Rails.application.routes.draw do
      match '/companyname/api_name' => 'CompanyName/ApiName/ControllerName#apimethod'

    When I added a ‘get’ request call to my controller test, I was getting this error:

    Failure/Error: get :apimethod
      No route matches {:controller=>"company_name/api_name/controller_name", :action=>"apimethod"}

  7. Cubase Installation Failure

    I recently ran into issues installing Cubase 4 on my Mac running Snow Leopard. I uninstalled Cubase 5 Essential, thinking that this was causing a conflict, and thus stopping me from installing an older version. This wasn’t the case I tried to install Cubase 5 Essential again, and I got the same type of error with it’s installer. I received Cubase 6 in the mail today and tried to install it…only to receive the same type of error:

  8. Generators Not Working in Rails 2.3.8

    I’m currently working on a gem that is going to use a generator to create files in a Rails 2.3.8 application. One of the applications we’re still using is using Rails 2.3.8, so I have to make a gem compatible with that version of Rails.

    I installed Bundler v1.0.22 and configured it to work with the Rails app, and then followed many instructions and various configurations to get my generator classes to load. Every time I would try to run the generator however it simply gave me the error “Couldn’t find ‘hello’ generator”.

  9. Establishing New Ruby Environment in a Folder using RVM

    I know this is documented on the official RVM website, but I hate having to look it up over and over again each time I want to create a new RVMRC file.

    $ mkdir -p ~/projects/rails2test
    $ cd ~/projects/rails2test
    $ rvm --rvmrc --create 1.8.7@rails2test
    $ cd ..
    $ cd rails2test
    = NOTICE                                                                     =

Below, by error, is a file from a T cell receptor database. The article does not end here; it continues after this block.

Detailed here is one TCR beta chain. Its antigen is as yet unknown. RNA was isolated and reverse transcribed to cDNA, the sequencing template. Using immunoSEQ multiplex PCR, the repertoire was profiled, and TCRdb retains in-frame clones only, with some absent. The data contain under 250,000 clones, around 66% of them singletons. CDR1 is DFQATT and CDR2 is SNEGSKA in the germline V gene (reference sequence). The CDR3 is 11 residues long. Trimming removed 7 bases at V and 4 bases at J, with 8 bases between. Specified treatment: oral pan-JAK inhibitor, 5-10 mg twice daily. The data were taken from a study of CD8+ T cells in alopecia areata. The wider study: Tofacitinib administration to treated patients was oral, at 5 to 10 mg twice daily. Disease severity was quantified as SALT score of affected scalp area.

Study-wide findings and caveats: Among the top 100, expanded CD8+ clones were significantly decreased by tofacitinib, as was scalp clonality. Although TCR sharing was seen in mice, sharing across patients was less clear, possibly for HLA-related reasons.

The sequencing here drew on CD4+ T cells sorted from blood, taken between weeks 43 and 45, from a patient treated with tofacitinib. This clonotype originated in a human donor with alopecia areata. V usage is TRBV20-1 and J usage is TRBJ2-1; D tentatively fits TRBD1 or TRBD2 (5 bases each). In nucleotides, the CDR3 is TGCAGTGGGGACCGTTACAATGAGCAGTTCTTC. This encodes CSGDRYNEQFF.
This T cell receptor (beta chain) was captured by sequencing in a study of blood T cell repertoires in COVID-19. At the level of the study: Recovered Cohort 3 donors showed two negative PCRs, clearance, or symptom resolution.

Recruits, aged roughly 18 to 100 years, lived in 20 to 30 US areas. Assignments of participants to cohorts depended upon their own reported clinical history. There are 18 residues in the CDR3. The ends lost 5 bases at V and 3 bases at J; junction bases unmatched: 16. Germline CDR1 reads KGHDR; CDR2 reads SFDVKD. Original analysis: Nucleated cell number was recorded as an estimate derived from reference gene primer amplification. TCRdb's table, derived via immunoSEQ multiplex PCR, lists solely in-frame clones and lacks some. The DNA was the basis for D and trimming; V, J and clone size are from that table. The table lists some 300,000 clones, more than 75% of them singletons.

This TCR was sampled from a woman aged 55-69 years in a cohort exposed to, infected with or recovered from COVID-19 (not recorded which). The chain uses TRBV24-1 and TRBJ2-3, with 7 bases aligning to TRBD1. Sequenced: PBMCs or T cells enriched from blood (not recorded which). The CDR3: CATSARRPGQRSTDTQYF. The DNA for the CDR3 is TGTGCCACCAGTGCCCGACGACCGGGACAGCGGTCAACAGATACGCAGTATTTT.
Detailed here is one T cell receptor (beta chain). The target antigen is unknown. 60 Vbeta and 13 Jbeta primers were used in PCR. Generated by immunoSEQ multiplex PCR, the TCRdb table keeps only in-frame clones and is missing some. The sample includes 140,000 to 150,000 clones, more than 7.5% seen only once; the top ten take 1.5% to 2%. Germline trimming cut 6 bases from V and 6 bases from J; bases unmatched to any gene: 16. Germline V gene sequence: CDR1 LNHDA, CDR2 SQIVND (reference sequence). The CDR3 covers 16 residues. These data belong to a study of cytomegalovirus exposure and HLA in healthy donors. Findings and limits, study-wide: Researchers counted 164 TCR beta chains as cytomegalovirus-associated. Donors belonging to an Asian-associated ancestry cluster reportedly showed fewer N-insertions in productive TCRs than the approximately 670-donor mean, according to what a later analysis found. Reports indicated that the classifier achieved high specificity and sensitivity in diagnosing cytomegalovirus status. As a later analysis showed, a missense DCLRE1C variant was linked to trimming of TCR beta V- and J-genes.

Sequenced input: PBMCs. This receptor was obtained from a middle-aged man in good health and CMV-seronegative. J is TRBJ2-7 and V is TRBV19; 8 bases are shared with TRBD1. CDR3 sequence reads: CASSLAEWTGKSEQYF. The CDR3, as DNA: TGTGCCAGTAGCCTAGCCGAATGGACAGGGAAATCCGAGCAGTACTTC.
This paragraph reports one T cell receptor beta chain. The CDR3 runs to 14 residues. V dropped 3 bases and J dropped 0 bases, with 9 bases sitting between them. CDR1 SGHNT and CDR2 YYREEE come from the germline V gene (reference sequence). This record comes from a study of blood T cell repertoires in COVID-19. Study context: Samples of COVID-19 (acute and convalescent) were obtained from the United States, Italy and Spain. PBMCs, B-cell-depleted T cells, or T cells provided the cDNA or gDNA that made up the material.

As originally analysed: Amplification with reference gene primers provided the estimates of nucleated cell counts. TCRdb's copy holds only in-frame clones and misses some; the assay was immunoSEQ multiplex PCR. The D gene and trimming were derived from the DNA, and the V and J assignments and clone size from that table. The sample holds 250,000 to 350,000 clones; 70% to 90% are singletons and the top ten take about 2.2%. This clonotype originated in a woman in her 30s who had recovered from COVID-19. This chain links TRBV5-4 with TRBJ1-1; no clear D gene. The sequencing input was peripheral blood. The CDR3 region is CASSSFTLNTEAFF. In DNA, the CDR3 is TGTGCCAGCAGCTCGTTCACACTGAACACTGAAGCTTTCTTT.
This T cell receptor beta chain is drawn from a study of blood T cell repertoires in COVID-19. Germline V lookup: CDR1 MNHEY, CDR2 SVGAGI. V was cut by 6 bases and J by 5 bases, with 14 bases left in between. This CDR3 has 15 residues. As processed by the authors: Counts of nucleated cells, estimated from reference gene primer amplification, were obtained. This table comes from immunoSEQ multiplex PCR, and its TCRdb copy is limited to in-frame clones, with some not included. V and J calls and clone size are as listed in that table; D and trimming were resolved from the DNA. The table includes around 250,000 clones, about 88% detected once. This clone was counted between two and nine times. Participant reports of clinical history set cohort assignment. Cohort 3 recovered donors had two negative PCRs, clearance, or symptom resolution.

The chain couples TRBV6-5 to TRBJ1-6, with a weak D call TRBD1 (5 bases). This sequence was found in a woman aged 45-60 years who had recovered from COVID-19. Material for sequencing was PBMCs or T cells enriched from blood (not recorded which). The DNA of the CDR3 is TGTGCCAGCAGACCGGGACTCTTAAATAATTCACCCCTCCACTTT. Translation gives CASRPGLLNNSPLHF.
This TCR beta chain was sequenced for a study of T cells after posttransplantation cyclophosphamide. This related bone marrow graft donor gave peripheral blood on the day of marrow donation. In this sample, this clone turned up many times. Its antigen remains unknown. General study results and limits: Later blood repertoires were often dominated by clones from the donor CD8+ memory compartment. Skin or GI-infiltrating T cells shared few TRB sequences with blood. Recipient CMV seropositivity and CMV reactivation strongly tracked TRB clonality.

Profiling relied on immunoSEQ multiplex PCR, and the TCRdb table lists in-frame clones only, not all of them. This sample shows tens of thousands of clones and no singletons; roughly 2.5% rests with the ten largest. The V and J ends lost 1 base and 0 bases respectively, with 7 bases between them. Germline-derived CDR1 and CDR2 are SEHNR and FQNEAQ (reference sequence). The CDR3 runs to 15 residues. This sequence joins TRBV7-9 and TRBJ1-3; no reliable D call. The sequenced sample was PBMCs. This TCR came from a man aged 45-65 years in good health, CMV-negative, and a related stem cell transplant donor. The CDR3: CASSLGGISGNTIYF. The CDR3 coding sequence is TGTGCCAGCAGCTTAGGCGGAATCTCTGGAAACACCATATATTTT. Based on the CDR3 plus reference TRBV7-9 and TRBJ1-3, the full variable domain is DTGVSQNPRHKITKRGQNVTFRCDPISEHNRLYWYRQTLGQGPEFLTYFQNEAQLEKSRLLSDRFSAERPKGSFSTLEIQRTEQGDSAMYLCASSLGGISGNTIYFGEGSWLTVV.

= RVM has encountered a new or modified .rvmrc file in the current directory =
    = This is a shell script and therefore may contain any shell commands.       =
    =                                                                            =
    = Examine the contents of this file carefully to be sure the contents are    =
    = safe before trusting it! ( Choose v[iew] below to view the contents )      =
    Do you wish to trust this .rvmrc file? (/Users/jmiller/Documents/rails2-apps/.rvmrc)
    y[es], n[o], v[iew], c[ancel]> y

  10. History of the Canonical Gem Host for Ruby Gems

    The default repository for downloading gems using RubyGems was originally This was likely because the RubyGems project was hosted only from RubyForge. This meant that when you ran ‘gem install rails’, your RubyGems installation was configured to download the gem from ‘’. In August of 2008 Github started gaining popularity amongst the Ruby community after it started providing it’s own gem server via This resulted in many Ruby developers configuring RubyGems to use the Github server as a secondary source of gems.

    In August of 2009 a new gem hosting repository came onto the scene known as GemCutter, aiming to resolve issues caused by how Github and RubyForge were handling hosting of gems. In September they decided to move the service to In October of Github discontinued building and serving gems from, and became the official default host for Ruby gems.